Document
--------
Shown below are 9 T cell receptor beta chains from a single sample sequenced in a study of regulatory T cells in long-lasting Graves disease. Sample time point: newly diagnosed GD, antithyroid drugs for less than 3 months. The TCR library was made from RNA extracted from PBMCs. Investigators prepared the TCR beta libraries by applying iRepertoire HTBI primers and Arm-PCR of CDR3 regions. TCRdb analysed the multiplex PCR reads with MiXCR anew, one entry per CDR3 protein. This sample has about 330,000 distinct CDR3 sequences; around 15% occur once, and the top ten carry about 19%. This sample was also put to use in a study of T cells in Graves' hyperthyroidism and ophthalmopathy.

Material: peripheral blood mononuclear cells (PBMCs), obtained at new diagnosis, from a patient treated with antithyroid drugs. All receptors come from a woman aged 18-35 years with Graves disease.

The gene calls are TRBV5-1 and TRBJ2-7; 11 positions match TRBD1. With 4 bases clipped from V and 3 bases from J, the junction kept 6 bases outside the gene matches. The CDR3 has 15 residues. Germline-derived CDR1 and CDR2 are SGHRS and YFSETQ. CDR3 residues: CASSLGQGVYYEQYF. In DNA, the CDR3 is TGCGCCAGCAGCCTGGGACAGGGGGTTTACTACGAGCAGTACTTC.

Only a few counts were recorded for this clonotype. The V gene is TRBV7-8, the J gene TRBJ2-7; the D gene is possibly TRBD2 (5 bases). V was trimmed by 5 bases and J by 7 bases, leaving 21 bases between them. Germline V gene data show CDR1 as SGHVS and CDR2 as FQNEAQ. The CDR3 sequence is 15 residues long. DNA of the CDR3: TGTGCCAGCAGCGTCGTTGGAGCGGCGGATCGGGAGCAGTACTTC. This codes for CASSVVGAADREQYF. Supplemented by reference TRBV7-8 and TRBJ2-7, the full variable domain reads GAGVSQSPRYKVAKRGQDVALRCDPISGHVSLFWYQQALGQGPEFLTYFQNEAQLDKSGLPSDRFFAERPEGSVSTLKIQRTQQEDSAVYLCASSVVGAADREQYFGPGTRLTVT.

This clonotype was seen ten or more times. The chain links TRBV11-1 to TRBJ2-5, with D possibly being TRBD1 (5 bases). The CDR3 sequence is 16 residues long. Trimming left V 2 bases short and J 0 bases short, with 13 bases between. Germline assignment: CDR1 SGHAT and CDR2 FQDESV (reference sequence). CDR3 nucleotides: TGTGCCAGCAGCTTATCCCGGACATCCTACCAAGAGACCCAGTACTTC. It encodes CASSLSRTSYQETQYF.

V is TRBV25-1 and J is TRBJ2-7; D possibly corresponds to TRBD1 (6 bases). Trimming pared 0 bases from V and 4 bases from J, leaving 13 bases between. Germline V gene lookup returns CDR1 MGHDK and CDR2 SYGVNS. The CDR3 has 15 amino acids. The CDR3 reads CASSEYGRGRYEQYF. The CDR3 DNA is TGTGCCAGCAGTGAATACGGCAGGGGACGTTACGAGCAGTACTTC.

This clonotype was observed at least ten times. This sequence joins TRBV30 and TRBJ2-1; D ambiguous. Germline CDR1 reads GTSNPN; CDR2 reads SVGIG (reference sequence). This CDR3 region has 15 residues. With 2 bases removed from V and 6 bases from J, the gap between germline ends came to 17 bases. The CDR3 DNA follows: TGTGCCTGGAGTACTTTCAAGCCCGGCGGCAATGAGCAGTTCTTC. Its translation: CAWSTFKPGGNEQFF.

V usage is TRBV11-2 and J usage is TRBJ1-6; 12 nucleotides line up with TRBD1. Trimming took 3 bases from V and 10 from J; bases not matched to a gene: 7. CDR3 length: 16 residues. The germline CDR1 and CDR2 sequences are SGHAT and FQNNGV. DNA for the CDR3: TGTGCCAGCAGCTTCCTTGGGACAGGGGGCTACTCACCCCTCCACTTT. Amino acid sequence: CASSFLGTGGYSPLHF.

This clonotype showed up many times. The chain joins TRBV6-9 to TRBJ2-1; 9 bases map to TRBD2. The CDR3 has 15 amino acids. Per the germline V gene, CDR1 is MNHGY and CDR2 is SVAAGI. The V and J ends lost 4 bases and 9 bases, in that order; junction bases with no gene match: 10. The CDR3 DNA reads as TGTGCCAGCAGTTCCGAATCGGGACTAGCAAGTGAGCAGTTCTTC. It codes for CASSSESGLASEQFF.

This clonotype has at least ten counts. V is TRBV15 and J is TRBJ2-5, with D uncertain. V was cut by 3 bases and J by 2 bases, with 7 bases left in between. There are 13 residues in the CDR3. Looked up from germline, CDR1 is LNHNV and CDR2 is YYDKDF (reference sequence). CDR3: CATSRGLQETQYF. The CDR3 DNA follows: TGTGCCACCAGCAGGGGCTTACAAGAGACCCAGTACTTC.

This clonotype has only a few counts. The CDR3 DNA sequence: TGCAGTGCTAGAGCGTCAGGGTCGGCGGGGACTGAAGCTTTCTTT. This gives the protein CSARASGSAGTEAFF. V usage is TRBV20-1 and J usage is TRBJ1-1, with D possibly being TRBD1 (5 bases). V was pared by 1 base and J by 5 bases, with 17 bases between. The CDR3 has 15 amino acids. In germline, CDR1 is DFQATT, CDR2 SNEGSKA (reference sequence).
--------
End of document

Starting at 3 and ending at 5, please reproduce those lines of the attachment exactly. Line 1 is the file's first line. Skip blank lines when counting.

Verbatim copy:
The gene calls are TRBV5-1 and TRBJ2-7; 11 positions match TRBD1. With 4 bases clipped from V and 3 bases from J, the junction kept 6 bases outside the gene matches. The CDR3 has 15 residues. Germline-derived CDR1 and CDR2 are SGHRS and YFSETQ. CDR3 residues: CASSLGQGVYYEQYF. In DNA, the CDR3 is TGCGCCAGCAGCCTGGGACAGGGGGTTTACTACGAGCAGTACTTC.

Only a few counts were recorded for this clonotype. The V gene is TRBV7-8, the J gene TRBJ2-7; the D gene is possibly TRBD2 (5 bases). V was trimmed by 5 bases and J by 7 bases, leaving 21 bases between them. Germline V gene data show CDR1 as SGHVS and CDR2 as FQNEAQ. The CDR3 sequence is 15 residues long. DNA of the CDR3: TGTGCCAGCAGCGTCGTTGGAGCGGCGGATCGGGAGCAGTACTTC. This codes for CASSVVGAADREQYF. Supplemented by reference TRBV7-8 and TRBJ2-7, the full variable domain reads GAGVSQSPRYKVAKRGQDVALRCDPISGHVSLFWYQQALGQGPEFLTYFQNEAQLDKSGLPSDRFFAERPEGSVSTLKIQRTQQEDSAVYLCASSVVGAADREQYFGPGTRLTVT.

This clonotype was seen ten or more times. The chain links TRBV11-1 to TRBJ2-5, with D possibly being TRBD1 (5 bases). The CDR3 sequence is 16 residues long. Trimming left V 2 bases short and J 0 bases short, with 13 bases between. Germline assignment: CDR1 SGHAT and CDR2 FQDESV (reference sequence). CDR3 nucleotides: TGTGCCAGCAGCTTATCCCGGACATCCTACCAAGAGACCCAGTACTTC. It encodes CASSLSRTSYQETQYF.